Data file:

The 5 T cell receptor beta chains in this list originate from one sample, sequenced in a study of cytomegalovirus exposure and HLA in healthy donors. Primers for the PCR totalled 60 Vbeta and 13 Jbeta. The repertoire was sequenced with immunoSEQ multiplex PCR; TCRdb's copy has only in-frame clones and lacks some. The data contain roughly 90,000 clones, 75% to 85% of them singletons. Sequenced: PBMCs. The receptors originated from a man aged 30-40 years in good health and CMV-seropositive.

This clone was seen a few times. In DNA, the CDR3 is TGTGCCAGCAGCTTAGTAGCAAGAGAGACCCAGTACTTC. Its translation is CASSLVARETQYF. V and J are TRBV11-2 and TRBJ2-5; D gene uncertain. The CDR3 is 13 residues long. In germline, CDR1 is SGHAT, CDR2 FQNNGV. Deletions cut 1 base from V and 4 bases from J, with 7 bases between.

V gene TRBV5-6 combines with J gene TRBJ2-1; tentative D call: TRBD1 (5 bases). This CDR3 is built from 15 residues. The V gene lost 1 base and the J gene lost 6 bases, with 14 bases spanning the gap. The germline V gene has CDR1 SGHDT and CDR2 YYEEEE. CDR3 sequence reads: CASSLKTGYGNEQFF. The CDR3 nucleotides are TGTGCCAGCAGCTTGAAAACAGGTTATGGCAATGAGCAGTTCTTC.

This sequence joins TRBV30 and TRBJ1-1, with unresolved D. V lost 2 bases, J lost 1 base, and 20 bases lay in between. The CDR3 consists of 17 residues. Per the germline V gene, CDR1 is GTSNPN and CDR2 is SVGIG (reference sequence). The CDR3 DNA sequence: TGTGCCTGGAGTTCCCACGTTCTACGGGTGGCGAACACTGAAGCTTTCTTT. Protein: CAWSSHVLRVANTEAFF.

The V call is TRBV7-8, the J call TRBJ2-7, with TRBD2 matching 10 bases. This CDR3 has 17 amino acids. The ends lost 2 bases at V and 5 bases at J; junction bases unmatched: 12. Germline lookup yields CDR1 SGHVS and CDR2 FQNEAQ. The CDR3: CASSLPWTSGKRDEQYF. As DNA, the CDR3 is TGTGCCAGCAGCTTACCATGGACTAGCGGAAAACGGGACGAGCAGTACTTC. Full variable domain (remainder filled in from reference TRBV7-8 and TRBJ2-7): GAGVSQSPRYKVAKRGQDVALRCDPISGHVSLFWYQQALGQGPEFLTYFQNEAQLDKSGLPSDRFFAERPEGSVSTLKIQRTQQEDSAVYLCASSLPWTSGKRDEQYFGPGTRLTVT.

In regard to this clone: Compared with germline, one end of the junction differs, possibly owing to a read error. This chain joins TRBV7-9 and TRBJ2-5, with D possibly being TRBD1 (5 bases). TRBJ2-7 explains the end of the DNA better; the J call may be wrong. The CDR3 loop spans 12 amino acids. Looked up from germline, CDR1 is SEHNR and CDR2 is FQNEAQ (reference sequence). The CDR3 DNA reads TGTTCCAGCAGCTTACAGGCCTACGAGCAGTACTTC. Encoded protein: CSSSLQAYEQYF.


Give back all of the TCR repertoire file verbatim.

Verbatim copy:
The 5 T cell receptor beta chains in this list originate from one sample, sequenced in a study of cytomegalovirus exposure and HLA in healthy donors. Primers for the PCR totalled 60 Vbeta and 13 Jbeta. The repertoire was sequenced with immunoSEQ multiplex PCR; TCRdb's copy has only in-frame clones and lacks some. The data contain roughly 90,000 clones, 75% to 85% of them singletons. Sequenced: PBMCs. The receptors originated from a man aged 30-40 years in good health and CMV-seropositive.

This clone was seen a few times. In DNA, the CDR3 is TGTGCCAGCAGCTTAGTAGCAAGAGAGACCCAGTACTTC. Its translation is CASSLVARETQYF. V and J are TRBV11-2 and TRBJ2-5; D gene uncertain. The CDR3 is 13 residues long. In germline, CDR1 is SGHAT, CDR2 FQNNGV. Deletions cut 1 base from V and 4 bases from J, with 7 bases between.

V gene TRBV5-6 combines with J gene TRBJ2-1; tentative D call: TRBD1 (5 bases). This CDR3 is built from 15 residues. The V gene lost 1 base and the J gene lost 6 bases, with 14 bases spanning the gap. The germline V gene has CDR1 SGHDT and CDR2 YYEEEE. CDR3 sequence reads: CASSLKTGYGNEQFF. The CDR3 nucleotides are TGTGCCAGCAGCTTGAAAACAGGTTATGGCAATGAGCAGTTCTTC.

This sequence joins TRBV30 and TRBJ1-1, with unresolved D. V lost 2 bases, J lost 1 base, and 20 bases lay in between. The CDR3 consists of 17 residues. Per the germline V gene, CDR1 is GTSNPN and CDR2 is SVGIG (reference sequence). The CDR3 DNA sequence: TGTGCCTGGAGTTCCCACGTTCTACGGGTGGCGAACACTGAAGCTTTCTTT. Protein: CAWSSHVLRVANTEAFF.

The V call is TRBV7-8, the J call TRBJ2-7, with TRBD2 matching 10 bases. This CDR3 has 17 amino acids. The ends lost 2 bases at V and 5 bases at J; junction bases unmatched: 12. Germline lookup yields CDR1 SGHVS and CDR2 FQNEAQ. The CDR3: CASSLPWTSGKRDEQYF. As DNA, the CDR3 is TGTGCCAGCAGCTTACCATGGACTAGCGGAAAACGGGACGAGCAGTACTTC. Full variable domain (remainder filled in from reference TRBV7-8 and TRBJ2-7): GAGVSQSPRYKVAKRGQDVALRCDPISGHVSLFWYQQALGQGPEFLTYFQNEAQLDKSGLPSDRFFAERPEGSVSTLKIQRTQQEDSAVYLCASSLPWTSGKRDEQYFGPGTRLTVT.

In regard to this clone: Compared with germline, one end of the junction differs, possibly owing to a read error. This chain joins TRBV7-9 and TRBJ2-5, with D possibly being TRBD1 (5 bases). TRBJ2-7 explains the end of the DNA better; the J call may be wrong. The CDR3 loop spans 12 amino acids. Looked up from germline, CDR1 is SEHNR and CDR2 is FQNEAQ (reference sequence). The CDR3 DNA reads TGTTCCAGCAGCTTACAGGCCTACGAGCAGTACTTC. Encoded protein: CSSSLQAYEQYF.